Egypt's tax, prices hikes stun the nation, fuel concern of more discontent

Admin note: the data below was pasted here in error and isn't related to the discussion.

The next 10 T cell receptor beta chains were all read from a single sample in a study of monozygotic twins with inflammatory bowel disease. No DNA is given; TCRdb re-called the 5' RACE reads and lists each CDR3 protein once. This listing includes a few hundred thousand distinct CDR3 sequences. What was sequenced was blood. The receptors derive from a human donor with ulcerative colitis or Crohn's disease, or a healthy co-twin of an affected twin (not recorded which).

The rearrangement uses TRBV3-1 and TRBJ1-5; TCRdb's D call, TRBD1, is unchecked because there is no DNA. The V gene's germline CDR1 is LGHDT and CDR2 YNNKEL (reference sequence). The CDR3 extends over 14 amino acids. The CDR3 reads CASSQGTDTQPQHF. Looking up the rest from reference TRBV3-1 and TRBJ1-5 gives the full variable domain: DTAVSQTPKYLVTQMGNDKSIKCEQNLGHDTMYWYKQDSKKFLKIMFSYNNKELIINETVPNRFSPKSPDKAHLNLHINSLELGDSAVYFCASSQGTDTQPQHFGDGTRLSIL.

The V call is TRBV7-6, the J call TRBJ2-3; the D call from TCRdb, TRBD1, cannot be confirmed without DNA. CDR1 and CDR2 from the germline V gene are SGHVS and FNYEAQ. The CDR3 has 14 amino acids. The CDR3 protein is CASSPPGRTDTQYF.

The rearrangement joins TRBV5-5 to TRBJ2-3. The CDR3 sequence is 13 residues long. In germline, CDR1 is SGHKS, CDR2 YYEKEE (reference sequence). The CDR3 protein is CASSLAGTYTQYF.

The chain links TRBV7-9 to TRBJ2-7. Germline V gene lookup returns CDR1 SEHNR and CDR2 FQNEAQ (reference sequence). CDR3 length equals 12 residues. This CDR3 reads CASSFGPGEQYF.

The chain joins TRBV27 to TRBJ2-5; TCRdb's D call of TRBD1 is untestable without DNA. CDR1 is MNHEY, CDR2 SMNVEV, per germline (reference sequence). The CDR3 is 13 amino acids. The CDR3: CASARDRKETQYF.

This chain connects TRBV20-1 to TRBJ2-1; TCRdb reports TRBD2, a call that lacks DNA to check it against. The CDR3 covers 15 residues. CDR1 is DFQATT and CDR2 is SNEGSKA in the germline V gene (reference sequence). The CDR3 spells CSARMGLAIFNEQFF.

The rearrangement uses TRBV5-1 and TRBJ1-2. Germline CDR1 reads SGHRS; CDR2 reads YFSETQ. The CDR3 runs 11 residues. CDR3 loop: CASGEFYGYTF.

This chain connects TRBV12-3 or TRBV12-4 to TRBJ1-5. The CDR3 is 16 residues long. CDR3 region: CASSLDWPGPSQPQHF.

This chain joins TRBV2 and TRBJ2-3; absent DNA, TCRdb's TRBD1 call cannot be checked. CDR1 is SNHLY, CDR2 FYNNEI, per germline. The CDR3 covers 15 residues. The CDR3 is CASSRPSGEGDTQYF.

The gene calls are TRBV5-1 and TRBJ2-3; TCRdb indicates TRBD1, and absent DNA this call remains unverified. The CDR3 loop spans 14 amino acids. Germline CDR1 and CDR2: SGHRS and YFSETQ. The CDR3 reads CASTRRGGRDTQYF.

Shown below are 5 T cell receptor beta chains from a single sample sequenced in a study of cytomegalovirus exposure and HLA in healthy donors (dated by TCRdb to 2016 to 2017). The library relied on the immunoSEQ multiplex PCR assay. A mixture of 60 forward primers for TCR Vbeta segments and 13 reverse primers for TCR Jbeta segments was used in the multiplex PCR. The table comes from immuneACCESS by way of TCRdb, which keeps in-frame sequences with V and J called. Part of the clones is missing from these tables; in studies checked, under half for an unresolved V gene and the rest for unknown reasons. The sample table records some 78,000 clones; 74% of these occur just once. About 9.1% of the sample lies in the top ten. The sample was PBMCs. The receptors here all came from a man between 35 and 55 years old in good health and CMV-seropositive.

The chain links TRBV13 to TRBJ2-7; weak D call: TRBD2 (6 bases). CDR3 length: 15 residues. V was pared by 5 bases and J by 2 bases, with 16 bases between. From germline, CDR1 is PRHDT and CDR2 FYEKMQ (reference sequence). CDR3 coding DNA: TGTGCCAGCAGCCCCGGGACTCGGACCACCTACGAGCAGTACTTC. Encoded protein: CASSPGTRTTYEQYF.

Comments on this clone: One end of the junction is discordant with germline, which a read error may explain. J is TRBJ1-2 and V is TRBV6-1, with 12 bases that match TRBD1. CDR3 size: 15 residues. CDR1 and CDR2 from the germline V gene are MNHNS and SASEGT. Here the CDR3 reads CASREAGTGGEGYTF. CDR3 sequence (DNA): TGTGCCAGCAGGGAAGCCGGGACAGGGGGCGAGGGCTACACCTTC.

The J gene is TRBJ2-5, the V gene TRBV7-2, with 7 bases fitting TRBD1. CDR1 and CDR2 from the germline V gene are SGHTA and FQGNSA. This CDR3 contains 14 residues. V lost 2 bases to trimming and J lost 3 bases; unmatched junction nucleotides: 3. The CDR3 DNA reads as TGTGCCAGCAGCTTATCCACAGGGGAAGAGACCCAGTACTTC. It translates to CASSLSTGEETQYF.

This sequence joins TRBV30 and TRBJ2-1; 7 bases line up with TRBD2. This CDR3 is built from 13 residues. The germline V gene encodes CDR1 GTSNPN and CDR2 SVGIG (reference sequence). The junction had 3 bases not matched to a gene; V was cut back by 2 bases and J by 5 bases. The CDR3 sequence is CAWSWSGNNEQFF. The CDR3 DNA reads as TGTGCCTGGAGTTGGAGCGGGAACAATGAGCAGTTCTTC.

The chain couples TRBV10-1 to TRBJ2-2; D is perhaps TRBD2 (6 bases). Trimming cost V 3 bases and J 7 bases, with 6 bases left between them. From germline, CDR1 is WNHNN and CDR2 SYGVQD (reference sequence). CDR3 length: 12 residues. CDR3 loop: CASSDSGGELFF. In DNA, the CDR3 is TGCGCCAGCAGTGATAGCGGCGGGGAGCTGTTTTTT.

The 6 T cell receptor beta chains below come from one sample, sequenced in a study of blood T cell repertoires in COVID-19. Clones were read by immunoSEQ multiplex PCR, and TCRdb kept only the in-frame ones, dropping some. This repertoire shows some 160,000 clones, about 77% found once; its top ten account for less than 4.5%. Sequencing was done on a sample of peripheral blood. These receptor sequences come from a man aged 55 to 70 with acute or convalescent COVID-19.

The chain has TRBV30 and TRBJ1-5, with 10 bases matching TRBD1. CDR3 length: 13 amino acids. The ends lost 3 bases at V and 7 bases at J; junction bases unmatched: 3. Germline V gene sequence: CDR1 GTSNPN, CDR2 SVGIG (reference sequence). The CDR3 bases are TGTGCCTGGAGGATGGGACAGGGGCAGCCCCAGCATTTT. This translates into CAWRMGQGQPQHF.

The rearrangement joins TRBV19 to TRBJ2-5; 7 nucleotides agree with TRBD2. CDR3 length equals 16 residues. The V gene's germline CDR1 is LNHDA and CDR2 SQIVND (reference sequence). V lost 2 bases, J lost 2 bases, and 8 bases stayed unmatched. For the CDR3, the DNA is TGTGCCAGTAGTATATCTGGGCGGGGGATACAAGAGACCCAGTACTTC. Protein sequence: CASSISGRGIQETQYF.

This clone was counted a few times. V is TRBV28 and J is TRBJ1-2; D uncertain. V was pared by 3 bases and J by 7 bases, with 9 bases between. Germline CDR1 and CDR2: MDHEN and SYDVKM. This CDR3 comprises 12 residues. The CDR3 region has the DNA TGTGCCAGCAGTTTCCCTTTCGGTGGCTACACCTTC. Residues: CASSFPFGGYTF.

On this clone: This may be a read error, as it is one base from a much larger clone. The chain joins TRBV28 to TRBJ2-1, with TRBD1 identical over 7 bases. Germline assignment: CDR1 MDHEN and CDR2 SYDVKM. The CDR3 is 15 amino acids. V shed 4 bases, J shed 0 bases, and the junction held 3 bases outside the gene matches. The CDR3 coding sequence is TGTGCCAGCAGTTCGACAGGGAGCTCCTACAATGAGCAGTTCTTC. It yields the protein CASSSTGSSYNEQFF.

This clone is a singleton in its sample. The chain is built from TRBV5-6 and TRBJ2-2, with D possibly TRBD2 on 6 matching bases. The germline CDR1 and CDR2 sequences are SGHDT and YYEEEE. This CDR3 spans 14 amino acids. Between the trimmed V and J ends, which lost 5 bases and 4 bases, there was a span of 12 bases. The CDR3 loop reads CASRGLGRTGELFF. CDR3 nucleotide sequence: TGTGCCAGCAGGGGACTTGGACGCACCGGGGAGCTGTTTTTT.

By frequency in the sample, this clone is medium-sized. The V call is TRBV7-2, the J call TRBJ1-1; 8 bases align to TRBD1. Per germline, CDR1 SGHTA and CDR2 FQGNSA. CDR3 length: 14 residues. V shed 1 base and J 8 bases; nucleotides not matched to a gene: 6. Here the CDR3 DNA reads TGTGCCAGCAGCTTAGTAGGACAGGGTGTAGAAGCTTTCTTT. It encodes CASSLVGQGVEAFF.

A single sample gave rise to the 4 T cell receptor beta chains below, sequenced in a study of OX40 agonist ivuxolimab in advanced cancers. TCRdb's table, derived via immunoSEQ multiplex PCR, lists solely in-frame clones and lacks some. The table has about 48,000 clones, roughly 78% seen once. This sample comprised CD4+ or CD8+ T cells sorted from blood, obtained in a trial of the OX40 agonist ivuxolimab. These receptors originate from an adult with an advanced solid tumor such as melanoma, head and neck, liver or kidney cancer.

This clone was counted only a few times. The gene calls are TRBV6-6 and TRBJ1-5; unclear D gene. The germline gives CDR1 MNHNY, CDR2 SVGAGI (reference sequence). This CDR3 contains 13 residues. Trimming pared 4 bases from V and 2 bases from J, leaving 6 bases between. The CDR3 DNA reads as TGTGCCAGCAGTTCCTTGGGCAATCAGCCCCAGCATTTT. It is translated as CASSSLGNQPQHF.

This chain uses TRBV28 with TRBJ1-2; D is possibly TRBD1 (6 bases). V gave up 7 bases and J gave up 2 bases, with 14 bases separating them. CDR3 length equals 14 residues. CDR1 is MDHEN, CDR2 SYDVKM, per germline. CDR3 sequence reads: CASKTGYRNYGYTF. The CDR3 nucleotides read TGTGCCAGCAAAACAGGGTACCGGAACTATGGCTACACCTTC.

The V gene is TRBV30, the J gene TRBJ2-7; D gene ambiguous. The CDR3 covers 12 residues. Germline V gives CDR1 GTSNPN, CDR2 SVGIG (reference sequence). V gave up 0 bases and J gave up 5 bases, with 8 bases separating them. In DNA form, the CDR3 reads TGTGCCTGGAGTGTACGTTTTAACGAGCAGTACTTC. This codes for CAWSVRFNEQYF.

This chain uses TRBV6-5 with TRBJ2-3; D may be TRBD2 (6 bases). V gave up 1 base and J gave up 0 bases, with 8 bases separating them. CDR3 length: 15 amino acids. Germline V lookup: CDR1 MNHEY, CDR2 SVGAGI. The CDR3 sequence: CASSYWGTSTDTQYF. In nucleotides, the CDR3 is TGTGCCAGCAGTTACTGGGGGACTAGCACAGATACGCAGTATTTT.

Egyptians on Tuesday criticized fuel and cigarette price increases meant to fund a 30 percent hike in government salaries, worried the latest move by the authorities will once again leave them struggling to buy basic goods. It was also another sign of the troubles poor countries face from skyrocketing world food and fuel prices. In Egypt, 20 percent of the country's 76.5 million people live below the poverty line of about US$2 per day. Last week, President Hosni Mubarak ordered that the salaries of all government and public sector employees - almost 6 million people - be raised by 30 percent. His move appeared to temporarily assuage a population increasingly restive over stagnant wages and rising food prices. Then, parliament late Monday passed a bill to muster up the US$3.6 billion needed for the salary raises. It increased taxes and cigarette prices, reduced fuel subsidies and removed tax breaks from private education and heavy industry.